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Noah is normally a quiet and private person who doesn’t enjoy a lot of attention from others. However, he’s a different person when he is on stage. He sings and dances in an extremely competitive show choir and even won recognition as its best performer in the past.
In between rehearsals and shows Noah was often found sleeping, coughing and feeling feverish. Since he was competing almost every weekend, others chalked it up to common sickness being passed around show choir members. But Noah wasn’t getting better, and he was losing a lot of weight.
A few urgent care centers tried to investigate what was wrong. The answer finally came three days after the last show choir performance of the season – an X-ray revealed a mass in Noah’s chest. Doctors diagnosed Noah with Hodgkin's lymphoma and he underwent treatment in the hospital for five months.
As if cancer and chemotherapy weren’t challenging enough, Noah had to travel to Cincinnati, five hours from his family’s home in West Virginia, for treatment. Because of the distance, Noah couldn’t come home between rounds of chemotherapy, but with the help of Alex’s Lemonade Stand Foundation’s (ALSF) Travel For Care Program, Noah’s family was able to stay at a hotel close to the hospital.
“It has been a tremendous blessing and a great relief for us to have the worry of where we were going to stay and how we were going to afford it taken off our shoulders by ALSF,” said Tyreece (Ty), Noah’s mom. “The peace of mind that came from knowing that we were only ever just a short drive away from the hospital and his care team is truly priceless to us.”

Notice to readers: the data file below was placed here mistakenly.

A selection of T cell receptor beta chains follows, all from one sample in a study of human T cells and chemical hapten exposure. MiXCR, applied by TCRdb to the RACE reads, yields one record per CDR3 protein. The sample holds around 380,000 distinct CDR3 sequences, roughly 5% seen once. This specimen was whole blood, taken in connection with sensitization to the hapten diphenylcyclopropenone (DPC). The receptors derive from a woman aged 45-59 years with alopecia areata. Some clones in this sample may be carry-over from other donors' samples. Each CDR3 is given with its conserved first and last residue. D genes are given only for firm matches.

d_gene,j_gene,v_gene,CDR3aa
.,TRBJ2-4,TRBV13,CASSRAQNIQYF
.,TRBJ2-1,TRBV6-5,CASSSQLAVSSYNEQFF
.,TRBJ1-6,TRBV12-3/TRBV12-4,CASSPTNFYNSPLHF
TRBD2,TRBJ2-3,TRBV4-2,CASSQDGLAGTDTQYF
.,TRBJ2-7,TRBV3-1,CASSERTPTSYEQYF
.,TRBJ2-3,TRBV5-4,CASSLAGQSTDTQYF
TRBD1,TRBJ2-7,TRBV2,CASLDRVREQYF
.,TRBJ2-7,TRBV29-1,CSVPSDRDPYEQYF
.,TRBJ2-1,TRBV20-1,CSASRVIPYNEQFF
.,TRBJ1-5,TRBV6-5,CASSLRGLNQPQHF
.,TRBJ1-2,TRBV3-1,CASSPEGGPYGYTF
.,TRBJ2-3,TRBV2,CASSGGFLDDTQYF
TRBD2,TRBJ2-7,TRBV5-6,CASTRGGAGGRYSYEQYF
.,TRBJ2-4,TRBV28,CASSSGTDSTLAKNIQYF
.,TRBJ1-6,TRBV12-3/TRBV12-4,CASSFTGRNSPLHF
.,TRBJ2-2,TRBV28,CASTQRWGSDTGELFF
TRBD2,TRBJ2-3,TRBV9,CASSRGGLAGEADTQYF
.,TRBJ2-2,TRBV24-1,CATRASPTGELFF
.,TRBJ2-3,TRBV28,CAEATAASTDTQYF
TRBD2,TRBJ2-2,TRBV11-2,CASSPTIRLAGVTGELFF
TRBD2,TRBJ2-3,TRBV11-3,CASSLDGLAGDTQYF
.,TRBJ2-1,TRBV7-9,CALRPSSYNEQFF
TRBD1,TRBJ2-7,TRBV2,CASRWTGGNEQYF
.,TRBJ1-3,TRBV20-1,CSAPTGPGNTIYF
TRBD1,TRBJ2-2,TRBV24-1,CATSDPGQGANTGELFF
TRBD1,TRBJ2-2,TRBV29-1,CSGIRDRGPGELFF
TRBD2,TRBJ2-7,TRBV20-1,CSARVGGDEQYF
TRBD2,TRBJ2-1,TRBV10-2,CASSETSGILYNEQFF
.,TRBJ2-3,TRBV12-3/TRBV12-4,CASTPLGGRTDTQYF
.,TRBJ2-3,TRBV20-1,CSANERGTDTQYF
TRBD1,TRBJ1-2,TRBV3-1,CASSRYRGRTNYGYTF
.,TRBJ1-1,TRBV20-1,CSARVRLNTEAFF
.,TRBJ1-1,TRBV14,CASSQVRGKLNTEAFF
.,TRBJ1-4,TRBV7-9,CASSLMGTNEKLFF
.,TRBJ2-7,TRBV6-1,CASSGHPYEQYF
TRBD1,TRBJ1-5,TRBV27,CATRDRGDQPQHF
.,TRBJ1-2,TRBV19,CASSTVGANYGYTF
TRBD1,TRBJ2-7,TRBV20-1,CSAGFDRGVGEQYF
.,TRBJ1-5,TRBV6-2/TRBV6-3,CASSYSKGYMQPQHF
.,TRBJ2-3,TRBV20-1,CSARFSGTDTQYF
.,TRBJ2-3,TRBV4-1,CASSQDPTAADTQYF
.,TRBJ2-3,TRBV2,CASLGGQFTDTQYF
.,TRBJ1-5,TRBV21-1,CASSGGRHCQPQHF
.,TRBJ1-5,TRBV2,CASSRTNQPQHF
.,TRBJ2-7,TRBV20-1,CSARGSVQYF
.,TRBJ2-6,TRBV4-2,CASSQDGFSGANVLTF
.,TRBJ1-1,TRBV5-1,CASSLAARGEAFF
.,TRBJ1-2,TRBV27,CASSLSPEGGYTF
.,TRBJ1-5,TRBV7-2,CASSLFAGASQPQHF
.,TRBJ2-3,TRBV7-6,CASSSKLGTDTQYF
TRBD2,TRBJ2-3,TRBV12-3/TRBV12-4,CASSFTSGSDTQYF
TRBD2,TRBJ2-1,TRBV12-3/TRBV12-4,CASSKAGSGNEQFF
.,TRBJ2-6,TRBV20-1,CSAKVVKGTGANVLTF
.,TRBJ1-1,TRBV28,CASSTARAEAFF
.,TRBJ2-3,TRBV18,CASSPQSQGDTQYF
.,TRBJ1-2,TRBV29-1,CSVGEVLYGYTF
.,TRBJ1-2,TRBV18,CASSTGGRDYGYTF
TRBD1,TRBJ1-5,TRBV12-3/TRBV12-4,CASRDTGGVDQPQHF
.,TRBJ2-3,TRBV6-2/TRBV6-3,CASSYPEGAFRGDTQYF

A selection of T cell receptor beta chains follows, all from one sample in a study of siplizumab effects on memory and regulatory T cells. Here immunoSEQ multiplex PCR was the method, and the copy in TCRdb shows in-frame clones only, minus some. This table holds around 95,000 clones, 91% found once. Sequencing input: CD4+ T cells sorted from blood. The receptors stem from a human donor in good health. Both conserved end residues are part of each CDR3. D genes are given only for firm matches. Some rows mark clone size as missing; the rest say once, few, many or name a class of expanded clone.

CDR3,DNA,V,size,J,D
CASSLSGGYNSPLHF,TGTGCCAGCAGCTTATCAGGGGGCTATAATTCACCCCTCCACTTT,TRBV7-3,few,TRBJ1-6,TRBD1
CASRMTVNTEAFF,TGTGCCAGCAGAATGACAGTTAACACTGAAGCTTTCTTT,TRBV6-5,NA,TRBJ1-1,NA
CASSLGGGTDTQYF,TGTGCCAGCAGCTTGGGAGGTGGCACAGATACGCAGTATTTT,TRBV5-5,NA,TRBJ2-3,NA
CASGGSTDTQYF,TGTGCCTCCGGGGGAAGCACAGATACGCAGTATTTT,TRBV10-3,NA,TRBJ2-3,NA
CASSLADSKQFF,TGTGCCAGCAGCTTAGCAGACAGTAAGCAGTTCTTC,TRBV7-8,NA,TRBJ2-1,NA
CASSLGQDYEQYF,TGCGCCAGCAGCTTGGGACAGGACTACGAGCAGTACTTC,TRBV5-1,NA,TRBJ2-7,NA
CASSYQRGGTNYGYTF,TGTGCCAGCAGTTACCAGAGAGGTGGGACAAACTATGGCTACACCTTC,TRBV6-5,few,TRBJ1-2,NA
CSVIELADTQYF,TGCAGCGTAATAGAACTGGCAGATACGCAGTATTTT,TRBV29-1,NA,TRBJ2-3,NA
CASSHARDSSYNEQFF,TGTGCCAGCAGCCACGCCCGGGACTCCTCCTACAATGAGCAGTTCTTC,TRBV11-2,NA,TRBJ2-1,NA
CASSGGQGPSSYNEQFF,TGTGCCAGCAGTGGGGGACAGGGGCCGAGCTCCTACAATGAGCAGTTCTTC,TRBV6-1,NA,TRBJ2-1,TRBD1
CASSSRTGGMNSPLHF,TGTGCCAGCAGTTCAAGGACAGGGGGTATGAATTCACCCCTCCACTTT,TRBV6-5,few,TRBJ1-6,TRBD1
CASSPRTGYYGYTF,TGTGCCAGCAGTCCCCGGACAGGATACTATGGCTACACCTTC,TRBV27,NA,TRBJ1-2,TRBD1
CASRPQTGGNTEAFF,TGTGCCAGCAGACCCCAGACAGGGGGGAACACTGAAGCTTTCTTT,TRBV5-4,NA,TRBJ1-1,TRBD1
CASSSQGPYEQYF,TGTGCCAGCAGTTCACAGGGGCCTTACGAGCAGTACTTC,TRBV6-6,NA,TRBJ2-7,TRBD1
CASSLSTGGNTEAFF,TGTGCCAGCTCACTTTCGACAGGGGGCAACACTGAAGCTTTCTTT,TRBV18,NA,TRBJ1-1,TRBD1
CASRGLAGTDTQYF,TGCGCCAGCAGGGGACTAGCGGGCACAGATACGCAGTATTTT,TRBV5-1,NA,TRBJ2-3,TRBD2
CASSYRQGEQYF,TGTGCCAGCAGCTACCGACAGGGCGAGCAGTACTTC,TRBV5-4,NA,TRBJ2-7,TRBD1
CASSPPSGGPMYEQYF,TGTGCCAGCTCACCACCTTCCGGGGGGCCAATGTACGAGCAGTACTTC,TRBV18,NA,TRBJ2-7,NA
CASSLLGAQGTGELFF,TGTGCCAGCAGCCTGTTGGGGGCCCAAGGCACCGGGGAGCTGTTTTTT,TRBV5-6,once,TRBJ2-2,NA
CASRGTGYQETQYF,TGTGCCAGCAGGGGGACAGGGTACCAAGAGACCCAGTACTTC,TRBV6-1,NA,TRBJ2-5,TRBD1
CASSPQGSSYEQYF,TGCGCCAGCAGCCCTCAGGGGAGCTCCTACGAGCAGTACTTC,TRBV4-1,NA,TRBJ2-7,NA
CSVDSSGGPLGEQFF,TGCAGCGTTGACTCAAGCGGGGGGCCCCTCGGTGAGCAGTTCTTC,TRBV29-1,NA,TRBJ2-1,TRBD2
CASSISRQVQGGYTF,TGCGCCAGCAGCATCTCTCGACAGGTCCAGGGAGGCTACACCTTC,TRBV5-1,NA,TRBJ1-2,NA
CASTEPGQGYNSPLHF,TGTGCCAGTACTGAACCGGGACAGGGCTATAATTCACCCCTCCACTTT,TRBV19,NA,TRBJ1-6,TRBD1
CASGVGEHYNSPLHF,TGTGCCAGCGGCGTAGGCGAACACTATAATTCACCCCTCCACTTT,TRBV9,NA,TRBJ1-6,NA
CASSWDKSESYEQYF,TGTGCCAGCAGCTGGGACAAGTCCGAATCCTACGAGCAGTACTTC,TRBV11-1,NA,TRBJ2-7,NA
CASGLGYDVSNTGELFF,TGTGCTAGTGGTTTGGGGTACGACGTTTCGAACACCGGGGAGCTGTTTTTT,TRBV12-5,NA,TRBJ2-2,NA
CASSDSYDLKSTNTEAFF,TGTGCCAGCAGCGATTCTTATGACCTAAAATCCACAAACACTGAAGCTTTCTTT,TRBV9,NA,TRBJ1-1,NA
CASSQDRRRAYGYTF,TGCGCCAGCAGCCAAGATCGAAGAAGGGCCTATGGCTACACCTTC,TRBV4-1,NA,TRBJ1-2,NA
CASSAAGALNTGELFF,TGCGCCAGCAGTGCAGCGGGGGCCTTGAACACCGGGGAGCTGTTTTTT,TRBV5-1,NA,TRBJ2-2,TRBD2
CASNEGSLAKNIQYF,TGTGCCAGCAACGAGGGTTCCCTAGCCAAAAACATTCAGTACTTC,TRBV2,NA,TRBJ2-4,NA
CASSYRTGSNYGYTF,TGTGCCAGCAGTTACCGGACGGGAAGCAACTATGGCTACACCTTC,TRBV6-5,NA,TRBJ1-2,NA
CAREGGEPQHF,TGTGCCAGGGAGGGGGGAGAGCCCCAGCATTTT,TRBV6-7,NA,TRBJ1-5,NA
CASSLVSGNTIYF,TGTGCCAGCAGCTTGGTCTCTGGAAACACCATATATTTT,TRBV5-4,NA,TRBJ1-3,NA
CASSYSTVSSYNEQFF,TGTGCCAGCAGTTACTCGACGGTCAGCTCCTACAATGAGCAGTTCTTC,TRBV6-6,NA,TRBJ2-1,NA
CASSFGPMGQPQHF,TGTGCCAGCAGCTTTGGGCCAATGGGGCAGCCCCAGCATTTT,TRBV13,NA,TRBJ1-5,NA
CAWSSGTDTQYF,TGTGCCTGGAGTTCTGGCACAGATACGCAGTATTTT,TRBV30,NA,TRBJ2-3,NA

Throughout his battle, Noah has been his mother’s hero because of his resilience and strength. He always chose to fight even when things got difficult. Ty will never forget what her son said to her while he was being admitted to the ICU through the ER during his fourth round of chemotherapy:
"Mom, what do you do when life hands you lemons?"
"I make lemonade, Noah!" she said.
"That's right!” Noah replied, “That's what we are going to do!"
This positivity is given back to Noah in waves, from his family and show choir community to the amazing staff caring for him in Cincinnati.
His family hopes that Noah will graduate with the rest of his senior class. Ty hopes that he finds a career or joins the workforce in a capacity that he loves and that serves him and his goals.
Today, Noah is remission, meaning there is no active cancer in his body. He is also back where he belongs: at home and on stage, singing and dancing. He won’t let cancer keep him down.
Information provided by Tyreece M. Gayton, Noah’s mom
Updated February 2020
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